Like the savage, the attitude of these men was stoical in great things, childish in little things.
I caught myself looking at him in a fascinated sort of way. He was certainly a handsome man--beautiful in the masculine sense. And again, with never-failing wonder, I remarked the total lack of viciousness, or wickedness, or sinfulness in his face. It was the face, I am convinced, of a man who did no wrong. And by this I do not wish to be misunderstood. What I mean is that it was the face of a man who either did nothing contrary to the dictates of his conscience, or who had no conscience. I am inclined to the latter way of accounting for it. He was a magnificent atavism, a man so purely primitive that he was of the type that came into the world before the development of the moral nature. He was not immoral, but merely unmoral.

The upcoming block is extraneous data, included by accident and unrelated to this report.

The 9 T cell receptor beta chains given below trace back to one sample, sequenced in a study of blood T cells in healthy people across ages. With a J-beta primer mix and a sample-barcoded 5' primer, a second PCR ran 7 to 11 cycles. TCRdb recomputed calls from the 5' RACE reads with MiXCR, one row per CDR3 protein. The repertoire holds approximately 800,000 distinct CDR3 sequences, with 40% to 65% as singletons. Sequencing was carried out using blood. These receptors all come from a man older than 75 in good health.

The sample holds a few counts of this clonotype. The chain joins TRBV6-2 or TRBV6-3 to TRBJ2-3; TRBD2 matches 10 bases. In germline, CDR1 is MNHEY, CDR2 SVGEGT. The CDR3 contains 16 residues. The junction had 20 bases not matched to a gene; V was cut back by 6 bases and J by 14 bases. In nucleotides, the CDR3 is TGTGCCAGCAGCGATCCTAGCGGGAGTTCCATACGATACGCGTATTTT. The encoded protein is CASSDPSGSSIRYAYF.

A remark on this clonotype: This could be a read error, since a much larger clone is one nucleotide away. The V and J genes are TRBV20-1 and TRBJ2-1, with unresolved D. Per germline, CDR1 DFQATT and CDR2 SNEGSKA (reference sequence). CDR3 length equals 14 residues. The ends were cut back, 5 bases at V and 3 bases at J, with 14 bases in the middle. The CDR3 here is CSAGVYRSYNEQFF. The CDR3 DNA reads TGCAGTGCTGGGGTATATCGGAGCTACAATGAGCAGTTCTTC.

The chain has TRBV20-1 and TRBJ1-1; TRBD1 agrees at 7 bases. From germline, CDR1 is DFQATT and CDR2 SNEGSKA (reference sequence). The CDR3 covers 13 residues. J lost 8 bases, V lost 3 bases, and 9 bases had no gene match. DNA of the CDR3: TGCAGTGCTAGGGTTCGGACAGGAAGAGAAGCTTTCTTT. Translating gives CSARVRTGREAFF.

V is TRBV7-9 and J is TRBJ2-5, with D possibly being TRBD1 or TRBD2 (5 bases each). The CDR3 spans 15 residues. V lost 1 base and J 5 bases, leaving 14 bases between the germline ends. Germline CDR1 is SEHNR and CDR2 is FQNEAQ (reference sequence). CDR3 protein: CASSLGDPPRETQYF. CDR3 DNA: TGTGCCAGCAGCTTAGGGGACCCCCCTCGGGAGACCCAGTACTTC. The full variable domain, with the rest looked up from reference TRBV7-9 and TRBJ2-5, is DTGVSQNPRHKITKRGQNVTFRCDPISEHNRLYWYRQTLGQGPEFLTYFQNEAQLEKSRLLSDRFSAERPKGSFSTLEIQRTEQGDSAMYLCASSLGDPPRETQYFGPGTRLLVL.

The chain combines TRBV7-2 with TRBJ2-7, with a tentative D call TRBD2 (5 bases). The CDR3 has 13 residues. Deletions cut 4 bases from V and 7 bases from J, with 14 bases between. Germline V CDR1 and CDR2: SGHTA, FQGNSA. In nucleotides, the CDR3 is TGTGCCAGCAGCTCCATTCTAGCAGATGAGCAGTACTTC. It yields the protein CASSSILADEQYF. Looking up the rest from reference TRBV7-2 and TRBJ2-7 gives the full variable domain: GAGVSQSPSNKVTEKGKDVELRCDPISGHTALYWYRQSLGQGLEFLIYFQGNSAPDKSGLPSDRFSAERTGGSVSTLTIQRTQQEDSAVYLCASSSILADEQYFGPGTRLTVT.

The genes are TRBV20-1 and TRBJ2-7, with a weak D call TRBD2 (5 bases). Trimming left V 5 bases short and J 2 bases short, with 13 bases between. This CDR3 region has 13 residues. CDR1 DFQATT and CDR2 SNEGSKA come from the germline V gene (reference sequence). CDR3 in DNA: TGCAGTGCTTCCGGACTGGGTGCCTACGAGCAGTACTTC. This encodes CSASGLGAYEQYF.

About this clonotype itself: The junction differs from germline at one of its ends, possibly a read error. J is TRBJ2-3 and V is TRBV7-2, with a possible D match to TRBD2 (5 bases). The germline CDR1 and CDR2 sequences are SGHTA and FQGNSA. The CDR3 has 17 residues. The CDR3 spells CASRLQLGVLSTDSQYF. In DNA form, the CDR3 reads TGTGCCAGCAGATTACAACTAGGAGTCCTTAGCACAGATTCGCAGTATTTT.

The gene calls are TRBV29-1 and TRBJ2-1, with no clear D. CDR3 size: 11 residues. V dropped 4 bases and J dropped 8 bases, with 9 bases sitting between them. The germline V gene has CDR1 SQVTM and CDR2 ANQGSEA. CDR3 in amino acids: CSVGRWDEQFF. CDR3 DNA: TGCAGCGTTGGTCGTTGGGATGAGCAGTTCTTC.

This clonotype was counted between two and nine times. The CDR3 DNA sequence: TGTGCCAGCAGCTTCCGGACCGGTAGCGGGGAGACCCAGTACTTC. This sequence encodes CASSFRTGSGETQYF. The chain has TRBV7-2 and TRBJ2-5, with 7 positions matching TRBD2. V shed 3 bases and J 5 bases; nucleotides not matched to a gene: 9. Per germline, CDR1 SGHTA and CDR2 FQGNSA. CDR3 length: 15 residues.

He had opened up for me the world of the real, of which I had known practically nothing and from which I had always shrunk. I had learned to look more closely at life as it was lived, to recognize that there were such things as facts in the world, to emerge from the realm of mind and idea and to place certain values on the concrete and objective phases of existence.
"Better to reign in hell than serve in heaven."